Key Facts for People Exhibiting Pigs at Fairs
Swine Influenza: Issues for Fair Organizers to Consider When Planning Fairs
Measure to Minimize Influenza Transmission at Swine Exhibitions, 2013
Drug Use Form
This form will certify that the market animal is free of any medication – which means that:
1. The animal has not been treated with drugs, or
2. The animal does not contain a drug for which the withdrawal period has not yet elapsed per label directions.
If the animal has received drugs or medications for which the withdrawal period has not yet elapsed, this must be documented on the form. The animal identification, drug name, date(s) of administration, the route of administration, and the drug withdrawal time prior to slaughter must be documented. Animals cannot be turned away from the show if they received medications. The drugs simply need to be documented, and the withdrawal time clearly stated. Certain drugs are illegal for use in food animals. Gentamicin is one such antibiotic. It is the responsibility of the animal producer to check with his or her veterinarian as to what medications can be given. It is recommended that the exhibitors become educated early about the proper use of antibiotics and other medications. Drug Use Forms should be distributed to the exhibitors at the beginning of the project season. The forms should also be made available to out-of-state exhibitors. The food safety form not only helps protect the consumer, but also teaches exhibitors responsibility in the management and care of food animals. This documentation should follow the food animal to its final slaughter destination.
Guidelines for Animal Contact Areas
Please continue to display the “Lose the Germs” poster series at these hand-cleaning stations. These are available at the following website: www.nj.gov/agriculture/divisions/ah/news/biosecurity.html
- All visitors should be questioned about their recent travel history to determine potential exposure to disease-infected livestock and poultry, before allowing entry onto the grounds. Visitors from other countries who have been within one mile of foreign livestock and poultry areas, zoos, or game parks in the past five days should be considered potentially exposed.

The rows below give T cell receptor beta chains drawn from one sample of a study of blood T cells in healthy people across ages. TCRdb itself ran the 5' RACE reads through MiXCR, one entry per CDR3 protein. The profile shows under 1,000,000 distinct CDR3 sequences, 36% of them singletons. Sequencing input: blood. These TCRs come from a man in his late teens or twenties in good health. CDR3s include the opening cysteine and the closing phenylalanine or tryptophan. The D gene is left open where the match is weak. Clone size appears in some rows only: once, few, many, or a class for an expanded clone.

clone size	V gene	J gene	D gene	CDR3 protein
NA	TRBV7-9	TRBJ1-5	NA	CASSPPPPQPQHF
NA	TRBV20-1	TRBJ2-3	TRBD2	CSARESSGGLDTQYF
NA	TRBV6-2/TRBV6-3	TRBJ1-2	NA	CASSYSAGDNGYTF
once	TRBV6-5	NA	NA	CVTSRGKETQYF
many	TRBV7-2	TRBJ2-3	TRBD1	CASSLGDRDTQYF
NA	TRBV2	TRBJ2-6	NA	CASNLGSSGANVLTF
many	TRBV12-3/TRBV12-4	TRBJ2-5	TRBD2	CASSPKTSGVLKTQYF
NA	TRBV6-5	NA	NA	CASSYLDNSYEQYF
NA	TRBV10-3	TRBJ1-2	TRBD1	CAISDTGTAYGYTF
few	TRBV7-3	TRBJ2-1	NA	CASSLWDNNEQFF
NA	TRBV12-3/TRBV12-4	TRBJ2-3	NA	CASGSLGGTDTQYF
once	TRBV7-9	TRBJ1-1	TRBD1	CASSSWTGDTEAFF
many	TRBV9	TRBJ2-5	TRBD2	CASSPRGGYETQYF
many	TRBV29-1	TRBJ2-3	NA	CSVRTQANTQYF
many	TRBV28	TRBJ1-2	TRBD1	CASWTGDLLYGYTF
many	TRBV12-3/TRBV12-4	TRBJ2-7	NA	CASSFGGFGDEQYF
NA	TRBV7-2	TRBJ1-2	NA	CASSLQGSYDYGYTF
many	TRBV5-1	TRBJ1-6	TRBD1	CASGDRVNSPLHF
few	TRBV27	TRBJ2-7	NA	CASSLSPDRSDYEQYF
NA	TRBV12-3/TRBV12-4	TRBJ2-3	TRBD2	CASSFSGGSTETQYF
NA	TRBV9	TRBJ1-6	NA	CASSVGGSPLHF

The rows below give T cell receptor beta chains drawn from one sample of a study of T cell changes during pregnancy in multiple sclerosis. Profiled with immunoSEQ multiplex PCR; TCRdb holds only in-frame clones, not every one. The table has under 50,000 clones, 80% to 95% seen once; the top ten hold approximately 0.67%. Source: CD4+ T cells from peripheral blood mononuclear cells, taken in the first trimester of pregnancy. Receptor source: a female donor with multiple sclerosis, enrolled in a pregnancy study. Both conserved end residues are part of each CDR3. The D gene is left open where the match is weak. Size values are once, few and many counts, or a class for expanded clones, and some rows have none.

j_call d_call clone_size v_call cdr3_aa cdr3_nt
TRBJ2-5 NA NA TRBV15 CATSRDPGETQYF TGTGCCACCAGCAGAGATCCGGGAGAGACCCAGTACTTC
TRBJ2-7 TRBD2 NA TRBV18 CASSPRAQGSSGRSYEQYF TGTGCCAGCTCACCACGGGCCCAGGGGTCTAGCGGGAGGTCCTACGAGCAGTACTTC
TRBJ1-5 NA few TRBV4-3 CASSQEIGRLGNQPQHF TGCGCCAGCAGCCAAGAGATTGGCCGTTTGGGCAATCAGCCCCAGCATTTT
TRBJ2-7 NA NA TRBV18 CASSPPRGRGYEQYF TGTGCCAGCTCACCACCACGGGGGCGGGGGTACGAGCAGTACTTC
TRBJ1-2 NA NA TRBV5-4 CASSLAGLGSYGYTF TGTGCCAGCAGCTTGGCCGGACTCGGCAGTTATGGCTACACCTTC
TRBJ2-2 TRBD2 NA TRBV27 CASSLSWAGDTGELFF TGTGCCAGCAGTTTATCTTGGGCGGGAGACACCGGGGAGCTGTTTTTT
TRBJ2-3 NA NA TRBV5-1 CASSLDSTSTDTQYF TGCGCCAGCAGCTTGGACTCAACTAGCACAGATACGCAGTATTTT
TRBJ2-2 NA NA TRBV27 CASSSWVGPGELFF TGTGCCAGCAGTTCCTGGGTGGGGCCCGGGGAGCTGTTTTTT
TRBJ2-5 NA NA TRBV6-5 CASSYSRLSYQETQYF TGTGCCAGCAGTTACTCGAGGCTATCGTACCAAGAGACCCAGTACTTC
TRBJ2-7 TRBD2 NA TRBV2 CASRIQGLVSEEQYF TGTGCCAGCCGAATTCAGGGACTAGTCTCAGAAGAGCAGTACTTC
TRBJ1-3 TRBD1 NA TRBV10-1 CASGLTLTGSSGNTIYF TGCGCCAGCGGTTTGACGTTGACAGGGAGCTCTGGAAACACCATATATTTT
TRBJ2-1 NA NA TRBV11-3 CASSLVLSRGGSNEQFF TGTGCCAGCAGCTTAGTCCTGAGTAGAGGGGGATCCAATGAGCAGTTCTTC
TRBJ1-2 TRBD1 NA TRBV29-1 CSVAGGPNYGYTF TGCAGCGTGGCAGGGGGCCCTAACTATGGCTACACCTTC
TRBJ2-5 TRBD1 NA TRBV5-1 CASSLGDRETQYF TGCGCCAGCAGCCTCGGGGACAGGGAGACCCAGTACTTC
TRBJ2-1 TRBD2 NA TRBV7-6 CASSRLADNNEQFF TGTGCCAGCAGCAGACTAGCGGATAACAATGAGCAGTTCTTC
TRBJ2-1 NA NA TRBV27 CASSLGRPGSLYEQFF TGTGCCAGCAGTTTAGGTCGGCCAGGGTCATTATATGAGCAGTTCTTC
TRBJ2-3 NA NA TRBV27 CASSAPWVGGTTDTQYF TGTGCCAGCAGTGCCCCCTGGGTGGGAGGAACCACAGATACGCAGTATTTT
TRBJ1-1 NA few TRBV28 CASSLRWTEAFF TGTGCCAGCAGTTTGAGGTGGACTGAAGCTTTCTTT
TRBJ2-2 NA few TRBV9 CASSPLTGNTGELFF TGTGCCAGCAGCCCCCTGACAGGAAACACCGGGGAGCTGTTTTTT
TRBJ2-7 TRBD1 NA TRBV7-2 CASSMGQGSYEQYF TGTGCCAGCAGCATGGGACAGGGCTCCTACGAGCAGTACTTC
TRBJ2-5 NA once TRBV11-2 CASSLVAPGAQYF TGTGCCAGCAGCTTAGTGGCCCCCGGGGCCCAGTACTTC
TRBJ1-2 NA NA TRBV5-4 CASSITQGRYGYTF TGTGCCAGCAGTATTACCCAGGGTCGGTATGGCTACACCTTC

- If it is determined that some visitors may have been exposed, their shoes should be cleaned and disinfected (Virkon-S, Dupont) at that entry point and the persons discouraged from being anywhere near livestock and poultry at the fair or exhibit. Vinegar should be offered to disinfect watches, eyeglasses, etc.
- If the showgrounds are very open, and no single entry point/control point can be established to question visitors, all livestock and poultry should be completely separated from the visitors – i.e., visitors can only watch the events from stands, but not be allowed near the animals to touch or get close to them.
- All eligible livestock species should be current on rabies vaccination and proof of vaccination by a veterinarian provided upon entry. Exhibitors should ask their veterinarian if they have questions about this vaccine.
- Horse’s temperature should be normal prior to entry.
- Vaccination for diseases after consultation with your veterinarian.
- Close monitoring for preliminary signs of disease exposure prior to movement to shows/fairs (i.e., depression, nasal discharge, swollen glands, etc.).
- Maintain quarantine areas on the farm for horses moving on and off premises to protect resident horses.
- Immediately quarantine clinically ill animals.
- Practice good biosecurity techniques.
If other emergency conditions, including outbreaks of certain infectious diseases, warrant additional restrictions on any species of animals moving into and/or through the state, additional emergency rules may be enacted and all fair and show managers will be notified.